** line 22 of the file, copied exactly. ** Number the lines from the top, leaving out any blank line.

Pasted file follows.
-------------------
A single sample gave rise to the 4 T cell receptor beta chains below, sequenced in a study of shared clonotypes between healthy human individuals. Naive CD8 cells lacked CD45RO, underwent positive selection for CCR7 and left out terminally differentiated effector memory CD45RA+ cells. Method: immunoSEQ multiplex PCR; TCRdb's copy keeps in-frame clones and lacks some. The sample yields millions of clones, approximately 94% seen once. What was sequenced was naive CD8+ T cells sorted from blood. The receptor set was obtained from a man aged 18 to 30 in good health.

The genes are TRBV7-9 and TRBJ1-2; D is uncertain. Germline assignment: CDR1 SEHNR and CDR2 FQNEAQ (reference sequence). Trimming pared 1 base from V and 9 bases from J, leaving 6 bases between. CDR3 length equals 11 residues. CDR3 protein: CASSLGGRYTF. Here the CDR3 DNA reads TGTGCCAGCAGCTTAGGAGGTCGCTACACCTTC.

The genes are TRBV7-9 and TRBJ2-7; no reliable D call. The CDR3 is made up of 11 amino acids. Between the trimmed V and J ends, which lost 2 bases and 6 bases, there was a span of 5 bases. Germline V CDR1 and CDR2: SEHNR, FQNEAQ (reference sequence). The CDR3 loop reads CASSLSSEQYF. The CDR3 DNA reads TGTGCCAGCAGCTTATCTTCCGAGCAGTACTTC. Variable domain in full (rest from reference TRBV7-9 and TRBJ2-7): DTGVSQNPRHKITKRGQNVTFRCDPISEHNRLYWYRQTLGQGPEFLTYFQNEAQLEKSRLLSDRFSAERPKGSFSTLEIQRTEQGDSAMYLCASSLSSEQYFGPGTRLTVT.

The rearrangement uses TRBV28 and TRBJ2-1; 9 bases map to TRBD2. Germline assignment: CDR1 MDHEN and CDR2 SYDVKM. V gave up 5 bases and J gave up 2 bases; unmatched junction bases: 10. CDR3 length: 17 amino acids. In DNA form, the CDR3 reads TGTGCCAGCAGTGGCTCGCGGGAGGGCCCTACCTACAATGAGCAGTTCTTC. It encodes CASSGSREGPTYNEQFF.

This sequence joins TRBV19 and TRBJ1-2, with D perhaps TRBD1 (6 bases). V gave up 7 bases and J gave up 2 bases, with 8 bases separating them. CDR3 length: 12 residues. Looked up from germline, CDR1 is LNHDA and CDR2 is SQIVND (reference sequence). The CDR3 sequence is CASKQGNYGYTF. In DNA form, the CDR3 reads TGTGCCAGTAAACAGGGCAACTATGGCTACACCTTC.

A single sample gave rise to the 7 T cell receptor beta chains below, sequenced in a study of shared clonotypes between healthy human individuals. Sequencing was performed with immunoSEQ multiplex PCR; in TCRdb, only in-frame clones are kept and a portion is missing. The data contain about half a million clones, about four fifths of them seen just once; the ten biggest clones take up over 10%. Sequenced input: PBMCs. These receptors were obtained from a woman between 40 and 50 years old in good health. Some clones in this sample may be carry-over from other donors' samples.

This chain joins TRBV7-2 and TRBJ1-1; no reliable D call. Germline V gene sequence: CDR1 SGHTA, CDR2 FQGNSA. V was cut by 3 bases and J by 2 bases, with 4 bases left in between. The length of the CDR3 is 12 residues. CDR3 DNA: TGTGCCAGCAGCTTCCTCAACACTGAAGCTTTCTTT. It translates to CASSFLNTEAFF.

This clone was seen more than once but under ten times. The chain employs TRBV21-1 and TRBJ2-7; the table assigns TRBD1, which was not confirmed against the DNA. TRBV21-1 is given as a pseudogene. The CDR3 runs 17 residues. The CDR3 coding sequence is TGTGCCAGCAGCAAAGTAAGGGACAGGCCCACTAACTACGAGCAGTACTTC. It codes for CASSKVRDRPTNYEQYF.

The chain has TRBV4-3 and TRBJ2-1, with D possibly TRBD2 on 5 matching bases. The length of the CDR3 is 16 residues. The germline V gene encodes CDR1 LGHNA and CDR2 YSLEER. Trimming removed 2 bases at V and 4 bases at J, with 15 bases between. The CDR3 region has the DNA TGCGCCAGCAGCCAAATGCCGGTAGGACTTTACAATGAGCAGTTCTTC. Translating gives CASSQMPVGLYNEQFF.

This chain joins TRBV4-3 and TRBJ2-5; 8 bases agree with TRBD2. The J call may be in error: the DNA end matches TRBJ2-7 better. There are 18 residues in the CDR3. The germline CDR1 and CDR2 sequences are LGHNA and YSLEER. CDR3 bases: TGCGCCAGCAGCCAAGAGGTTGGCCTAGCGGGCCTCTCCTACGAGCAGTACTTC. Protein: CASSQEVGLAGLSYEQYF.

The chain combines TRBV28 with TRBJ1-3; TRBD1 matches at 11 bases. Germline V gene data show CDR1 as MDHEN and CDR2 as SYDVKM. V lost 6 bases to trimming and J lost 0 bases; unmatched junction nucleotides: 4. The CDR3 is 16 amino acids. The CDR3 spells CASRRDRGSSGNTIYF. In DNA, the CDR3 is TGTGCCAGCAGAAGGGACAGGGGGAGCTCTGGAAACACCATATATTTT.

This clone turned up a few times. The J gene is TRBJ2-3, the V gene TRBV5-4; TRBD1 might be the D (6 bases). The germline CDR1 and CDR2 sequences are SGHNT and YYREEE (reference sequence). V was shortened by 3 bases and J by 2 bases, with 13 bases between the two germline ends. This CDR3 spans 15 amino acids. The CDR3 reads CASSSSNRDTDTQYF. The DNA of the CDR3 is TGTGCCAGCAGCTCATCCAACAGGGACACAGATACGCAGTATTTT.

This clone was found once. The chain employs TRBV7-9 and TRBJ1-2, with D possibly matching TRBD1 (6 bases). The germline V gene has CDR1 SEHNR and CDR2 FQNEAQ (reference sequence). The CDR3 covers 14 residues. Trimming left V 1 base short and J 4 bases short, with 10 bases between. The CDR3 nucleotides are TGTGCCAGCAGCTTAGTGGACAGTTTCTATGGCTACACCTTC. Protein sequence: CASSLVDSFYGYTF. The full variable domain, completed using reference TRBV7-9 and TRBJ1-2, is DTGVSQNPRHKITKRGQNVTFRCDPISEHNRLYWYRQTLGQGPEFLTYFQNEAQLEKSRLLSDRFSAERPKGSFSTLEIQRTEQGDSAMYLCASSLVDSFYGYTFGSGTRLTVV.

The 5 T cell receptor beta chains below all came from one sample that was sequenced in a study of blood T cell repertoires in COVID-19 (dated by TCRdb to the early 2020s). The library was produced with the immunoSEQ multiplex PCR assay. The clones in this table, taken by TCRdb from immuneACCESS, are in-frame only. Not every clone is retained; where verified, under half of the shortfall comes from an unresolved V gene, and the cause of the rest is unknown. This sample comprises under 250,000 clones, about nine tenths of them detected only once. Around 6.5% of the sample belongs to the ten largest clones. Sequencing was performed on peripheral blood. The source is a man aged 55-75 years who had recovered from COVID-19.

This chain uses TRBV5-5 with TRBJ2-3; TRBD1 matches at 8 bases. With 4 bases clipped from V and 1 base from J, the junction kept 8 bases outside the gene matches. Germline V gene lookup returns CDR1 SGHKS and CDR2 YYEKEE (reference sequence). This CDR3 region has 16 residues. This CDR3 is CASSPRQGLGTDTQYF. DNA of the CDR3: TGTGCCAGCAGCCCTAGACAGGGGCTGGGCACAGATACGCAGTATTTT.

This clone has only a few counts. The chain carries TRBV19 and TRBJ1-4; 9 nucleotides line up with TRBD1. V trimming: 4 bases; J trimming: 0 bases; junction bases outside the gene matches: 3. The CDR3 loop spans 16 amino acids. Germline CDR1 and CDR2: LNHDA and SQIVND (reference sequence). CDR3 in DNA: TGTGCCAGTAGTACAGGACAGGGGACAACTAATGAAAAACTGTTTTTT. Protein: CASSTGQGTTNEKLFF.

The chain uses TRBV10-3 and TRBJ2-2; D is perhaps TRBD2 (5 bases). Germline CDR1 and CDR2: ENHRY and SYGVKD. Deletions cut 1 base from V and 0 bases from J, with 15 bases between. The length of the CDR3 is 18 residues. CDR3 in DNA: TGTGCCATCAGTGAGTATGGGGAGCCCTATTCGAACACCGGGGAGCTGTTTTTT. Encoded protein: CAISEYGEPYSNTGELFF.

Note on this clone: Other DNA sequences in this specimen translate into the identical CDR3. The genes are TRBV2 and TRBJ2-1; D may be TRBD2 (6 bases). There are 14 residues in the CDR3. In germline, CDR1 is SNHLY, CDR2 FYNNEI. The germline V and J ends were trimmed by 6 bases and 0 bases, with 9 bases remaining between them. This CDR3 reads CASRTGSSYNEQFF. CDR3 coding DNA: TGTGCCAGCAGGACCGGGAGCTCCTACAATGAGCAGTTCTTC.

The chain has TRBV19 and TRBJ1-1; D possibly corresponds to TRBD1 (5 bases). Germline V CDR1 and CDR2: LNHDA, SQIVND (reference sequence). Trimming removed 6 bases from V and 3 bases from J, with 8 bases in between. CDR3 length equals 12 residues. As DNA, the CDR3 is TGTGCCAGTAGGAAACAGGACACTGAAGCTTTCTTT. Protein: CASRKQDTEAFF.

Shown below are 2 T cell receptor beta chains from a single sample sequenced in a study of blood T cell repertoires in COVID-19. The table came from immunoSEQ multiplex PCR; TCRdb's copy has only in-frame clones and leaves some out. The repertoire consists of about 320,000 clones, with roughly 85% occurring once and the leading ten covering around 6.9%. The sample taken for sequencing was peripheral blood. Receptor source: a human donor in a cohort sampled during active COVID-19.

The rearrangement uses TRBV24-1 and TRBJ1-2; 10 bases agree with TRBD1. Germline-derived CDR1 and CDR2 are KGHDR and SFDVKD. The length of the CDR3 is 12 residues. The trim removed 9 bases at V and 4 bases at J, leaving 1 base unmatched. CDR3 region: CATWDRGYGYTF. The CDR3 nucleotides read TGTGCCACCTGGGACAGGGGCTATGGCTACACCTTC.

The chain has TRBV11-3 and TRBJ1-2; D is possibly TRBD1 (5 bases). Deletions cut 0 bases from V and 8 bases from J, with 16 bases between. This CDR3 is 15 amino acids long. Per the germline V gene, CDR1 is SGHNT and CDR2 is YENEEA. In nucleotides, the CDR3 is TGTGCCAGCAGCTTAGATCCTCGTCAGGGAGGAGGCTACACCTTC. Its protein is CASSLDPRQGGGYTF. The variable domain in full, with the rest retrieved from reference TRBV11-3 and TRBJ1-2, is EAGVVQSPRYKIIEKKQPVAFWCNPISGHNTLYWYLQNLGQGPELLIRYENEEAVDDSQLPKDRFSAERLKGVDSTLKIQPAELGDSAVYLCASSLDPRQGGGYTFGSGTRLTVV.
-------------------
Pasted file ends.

The chain has TRBV11-3 and TRBJ1-2; D is possibly TRBD1 (5 bases). Deletions cut 0 bases from V and 8 bases from J, with 16 bases between. This CDR3 is 15 amino acids long. Per the germline V gene, CDR1 is SGHNT and CDR2 is YENEEA. In nucleotides, the CDR3 is TGTGCCAGCAGCTTAGATCCTCGTCAGGGAGGAGGCTACACCTTC. Its protein is CASSLDPRQGGGYTF. The variable domain in full, with the rest retrieved from reference TRBV11-3 and TRBJ1-2, is EAGVVQSPRYKIIEKKQPVAFWCNPISGHNTLYWYLQNLGQGPELLIRYENEEAVDDSQLPKDRFSAERLKGVDSTLKIQPAELGDSAVYLCASSLDPRQGGGYTFGSGTRLTVV.